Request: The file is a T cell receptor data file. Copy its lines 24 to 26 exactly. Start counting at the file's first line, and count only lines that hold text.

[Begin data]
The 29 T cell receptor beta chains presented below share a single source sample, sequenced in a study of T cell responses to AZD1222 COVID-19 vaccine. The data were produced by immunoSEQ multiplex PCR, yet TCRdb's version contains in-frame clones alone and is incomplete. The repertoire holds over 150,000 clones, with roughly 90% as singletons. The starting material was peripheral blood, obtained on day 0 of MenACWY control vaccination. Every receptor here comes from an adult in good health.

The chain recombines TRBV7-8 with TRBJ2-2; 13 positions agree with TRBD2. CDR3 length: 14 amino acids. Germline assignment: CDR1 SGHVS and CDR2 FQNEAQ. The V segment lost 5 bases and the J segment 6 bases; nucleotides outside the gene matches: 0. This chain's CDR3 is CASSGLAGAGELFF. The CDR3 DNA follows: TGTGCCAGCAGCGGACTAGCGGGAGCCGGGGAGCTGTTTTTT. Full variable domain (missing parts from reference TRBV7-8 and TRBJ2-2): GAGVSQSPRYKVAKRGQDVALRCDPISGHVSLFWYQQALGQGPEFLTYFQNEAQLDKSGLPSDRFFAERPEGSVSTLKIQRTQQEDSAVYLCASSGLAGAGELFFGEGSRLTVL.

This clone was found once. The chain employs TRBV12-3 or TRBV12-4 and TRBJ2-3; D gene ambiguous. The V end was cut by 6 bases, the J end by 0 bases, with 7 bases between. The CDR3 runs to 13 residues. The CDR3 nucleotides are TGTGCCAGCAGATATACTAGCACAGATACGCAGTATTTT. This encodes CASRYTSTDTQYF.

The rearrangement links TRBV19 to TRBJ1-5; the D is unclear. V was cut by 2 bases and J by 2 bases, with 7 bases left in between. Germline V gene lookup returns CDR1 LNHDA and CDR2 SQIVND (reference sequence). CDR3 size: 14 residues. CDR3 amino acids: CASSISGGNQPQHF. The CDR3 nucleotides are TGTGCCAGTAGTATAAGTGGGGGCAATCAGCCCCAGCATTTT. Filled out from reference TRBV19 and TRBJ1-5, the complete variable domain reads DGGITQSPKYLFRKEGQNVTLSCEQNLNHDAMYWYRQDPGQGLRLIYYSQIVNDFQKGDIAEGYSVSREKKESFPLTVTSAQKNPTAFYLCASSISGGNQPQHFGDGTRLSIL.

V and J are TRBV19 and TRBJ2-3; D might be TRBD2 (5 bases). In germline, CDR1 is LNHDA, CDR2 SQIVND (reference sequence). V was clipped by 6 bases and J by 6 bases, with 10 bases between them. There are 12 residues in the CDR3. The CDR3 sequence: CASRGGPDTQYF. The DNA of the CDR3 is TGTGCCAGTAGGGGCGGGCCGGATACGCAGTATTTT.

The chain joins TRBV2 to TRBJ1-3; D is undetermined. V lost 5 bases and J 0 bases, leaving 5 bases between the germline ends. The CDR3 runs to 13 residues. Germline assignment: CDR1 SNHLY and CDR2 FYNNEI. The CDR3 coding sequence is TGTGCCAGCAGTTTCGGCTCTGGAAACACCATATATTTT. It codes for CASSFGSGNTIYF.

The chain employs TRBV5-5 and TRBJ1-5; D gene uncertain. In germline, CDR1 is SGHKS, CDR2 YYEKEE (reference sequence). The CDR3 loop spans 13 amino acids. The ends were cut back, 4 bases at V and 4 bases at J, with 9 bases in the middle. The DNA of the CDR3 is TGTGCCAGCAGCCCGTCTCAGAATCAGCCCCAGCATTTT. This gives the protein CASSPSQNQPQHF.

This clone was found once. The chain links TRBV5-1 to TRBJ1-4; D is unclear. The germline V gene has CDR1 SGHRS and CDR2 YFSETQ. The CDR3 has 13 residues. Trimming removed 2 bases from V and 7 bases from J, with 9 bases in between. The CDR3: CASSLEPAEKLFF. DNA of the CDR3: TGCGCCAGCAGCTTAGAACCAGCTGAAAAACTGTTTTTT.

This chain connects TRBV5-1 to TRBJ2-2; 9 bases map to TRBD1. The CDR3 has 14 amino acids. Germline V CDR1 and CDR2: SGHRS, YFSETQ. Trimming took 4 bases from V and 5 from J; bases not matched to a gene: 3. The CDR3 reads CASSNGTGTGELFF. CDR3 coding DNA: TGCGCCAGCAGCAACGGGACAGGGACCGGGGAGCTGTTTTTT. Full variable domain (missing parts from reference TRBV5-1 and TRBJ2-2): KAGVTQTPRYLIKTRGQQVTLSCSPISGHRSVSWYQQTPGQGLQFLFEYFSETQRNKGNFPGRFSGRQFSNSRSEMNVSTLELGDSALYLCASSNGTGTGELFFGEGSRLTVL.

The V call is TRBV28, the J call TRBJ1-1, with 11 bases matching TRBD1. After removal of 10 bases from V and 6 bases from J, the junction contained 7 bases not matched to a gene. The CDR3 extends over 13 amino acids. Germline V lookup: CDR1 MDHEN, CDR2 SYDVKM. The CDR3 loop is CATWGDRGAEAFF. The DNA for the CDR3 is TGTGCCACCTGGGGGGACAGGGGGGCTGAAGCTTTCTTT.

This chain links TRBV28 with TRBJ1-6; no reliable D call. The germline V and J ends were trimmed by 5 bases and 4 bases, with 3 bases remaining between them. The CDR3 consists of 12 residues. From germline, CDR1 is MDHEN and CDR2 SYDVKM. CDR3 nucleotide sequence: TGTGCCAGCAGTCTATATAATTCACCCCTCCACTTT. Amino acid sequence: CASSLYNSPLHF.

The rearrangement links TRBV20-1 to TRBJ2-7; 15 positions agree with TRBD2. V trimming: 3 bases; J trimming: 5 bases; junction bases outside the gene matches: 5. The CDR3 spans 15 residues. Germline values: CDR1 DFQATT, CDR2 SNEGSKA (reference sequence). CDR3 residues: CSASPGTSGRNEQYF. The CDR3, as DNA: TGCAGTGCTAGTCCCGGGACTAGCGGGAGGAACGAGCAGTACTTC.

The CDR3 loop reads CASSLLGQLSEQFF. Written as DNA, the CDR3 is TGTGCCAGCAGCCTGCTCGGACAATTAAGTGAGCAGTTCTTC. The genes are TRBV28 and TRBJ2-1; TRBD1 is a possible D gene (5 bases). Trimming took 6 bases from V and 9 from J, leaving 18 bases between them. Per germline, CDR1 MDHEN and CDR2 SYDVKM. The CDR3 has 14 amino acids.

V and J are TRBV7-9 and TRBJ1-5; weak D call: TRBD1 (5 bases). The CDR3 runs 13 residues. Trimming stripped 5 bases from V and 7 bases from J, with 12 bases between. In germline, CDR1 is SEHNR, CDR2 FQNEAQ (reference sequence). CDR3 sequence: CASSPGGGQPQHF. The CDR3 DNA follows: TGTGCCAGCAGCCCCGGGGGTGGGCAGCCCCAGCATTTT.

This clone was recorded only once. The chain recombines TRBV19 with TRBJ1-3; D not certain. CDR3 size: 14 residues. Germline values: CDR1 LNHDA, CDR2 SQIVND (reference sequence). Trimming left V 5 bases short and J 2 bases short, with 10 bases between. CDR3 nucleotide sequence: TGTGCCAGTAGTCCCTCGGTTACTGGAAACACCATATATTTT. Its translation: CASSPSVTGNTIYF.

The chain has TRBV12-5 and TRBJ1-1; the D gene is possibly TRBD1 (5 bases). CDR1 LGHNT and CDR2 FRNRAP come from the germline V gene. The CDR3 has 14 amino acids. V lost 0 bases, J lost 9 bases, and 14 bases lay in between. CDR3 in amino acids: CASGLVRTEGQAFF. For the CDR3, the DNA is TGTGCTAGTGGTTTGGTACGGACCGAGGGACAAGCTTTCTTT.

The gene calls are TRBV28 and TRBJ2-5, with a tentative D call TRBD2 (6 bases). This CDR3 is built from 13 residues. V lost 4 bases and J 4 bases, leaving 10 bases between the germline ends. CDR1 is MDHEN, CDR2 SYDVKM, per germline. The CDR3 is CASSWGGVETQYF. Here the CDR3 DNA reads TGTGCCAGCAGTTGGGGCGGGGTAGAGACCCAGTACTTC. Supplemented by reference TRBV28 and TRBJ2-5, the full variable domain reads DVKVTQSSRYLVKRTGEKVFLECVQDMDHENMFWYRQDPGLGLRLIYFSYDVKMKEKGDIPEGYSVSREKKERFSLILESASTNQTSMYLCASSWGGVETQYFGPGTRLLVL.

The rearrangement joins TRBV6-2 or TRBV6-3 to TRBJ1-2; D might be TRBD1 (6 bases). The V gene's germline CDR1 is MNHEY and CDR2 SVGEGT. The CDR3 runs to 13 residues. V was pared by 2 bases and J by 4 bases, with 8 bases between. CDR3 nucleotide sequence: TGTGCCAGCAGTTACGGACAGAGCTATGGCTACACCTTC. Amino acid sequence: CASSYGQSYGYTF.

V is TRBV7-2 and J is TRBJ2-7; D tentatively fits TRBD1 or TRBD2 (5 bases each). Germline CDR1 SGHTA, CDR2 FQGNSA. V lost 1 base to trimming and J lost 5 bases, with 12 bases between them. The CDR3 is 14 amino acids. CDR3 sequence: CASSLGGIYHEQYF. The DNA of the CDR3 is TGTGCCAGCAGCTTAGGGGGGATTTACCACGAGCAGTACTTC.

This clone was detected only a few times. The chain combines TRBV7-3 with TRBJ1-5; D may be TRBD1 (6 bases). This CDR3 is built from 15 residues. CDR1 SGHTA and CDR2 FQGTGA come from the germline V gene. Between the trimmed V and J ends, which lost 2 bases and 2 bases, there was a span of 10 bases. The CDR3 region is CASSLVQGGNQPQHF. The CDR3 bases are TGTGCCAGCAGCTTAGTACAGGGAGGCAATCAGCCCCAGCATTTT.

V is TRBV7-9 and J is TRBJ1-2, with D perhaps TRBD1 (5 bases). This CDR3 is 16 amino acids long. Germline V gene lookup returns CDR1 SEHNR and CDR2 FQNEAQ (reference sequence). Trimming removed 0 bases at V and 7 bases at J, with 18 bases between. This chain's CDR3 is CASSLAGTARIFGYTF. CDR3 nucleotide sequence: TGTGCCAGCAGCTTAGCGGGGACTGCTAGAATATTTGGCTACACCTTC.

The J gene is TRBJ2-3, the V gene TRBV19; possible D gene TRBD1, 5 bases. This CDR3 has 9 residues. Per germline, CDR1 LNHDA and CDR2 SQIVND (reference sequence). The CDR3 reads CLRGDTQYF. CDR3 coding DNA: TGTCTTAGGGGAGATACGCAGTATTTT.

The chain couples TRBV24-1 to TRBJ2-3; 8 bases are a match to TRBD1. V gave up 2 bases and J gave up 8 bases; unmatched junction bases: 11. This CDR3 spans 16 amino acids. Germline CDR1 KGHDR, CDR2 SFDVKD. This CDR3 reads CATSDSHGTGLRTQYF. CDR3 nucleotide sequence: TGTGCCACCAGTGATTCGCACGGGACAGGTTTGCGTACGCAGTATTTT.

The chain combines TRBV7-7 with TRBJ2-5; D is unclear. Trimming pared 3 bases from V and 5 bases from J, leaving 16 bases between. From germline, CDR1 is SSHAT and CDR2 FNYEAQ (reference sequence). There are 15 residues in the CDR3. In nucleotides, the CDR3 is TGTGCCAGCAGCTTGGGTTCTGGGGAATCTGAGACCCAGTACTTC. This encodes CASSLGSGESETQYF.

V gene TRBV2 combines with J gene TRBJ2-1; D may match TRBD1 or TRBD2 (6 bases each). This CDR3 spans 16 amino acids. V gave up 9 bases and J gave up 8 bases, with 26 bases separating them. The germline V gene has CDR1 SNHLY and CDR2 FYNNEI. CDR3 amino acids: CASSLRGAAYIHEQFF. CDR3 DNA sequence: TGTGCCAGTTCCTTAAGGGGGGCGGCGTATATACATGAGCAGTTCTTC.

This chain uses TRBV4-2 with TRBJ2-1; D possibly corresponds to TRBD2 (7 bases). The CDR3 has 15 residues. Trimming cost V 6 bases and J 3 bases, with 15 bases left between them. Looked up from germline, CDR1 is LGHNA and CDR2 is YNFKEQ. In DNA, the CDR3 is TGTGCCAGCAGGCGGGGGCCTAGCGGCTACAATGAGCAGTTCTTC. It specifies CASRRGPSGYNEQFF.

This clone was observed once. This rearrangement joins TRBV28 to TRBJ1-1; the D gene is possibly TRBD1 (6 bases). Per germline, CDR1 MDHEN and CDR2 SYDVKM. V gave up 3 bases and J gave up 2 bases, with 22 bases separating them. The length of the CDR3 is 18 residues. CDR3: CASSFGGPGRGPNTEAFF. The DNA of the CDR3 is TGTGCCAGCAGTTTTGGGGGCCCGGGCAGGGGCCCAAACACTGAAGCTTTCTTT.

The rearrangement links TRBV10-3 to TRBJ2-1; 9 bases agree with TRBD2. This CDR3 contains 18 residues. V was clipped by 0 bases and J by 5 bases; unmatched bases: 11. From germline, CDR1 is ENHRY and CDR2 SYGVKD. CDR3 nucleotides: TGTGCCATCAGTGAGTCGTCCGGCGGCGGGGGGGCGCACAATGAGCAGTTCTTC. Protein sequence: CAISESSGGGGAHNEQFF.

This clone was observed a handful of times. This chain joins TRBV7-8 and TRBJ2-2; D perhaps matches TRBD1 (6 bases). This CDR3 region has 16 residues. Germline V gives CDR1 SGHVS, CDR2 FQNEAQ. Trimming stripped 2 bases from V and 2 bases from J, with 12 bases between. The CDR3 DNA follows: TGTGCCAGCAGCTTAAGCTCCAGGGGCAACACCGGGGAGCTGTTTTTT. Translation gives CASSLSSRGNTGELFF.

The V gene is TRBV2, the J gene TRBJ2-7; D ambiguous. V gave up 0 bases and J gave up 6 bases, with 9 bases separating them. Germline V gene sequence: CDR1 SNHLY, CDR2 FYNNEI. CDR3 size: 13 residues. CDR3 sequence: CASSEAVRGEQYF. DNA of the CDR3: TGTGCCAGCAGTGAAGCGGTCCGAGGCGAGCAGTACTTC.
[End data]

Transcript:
The chain combines TRBV7-7 with TRBJ2-5; D is unclear. Trimming pared 3 bases from V and 5 bases from J, leaving 16 bases between. From germline, CDR1 is SSHAT and CDR2 FNYEAQ (reference sequence). There are 15 residues in the CDR3. In nucleotides, the CDR3 is TGTGCCAGCAGCTTGGGTTCTGGGGAATCTGAGACCCAGTACTTC. This encodes CASSLGSGESETQYF.

V gene TRBV2 combines with J gene TRBJ2-1; D may match TRBD1 or TRBD2 (6 bases each). This CDR3 spans 16 amino acids. V gave up 9 bases and J gave up 8 bases, with 26 bases separating them. The germline V gene has CDR1 SNHLY and CDR2 FYNNEI. CDR3 amino acids: CASSLRGAAYIHEQFF. CDR3 DNA sequence: TGTGCCAGTTCCTTAAGGGGGGCGGCGTATATACATGAGCAGTTCTTC.

This chain uses TRBV4-2 with TRBJ2-1; D possibly corresponds to TRBD2 (7 bases). The CDR3 has 15 residues. Trimming cost V 6 bases and J 3 bases, with 15 bases left between them. Looked up from germline, CDR1 is LGHNA and CDR2 is YNFKEQ. In DNA, the CDR3 is TGTGCCAGCAGGCGGGGGCCTAGCGGCTACAATGAGCAGTTCTTC. It specifies CASRRGPSGYNEQFF.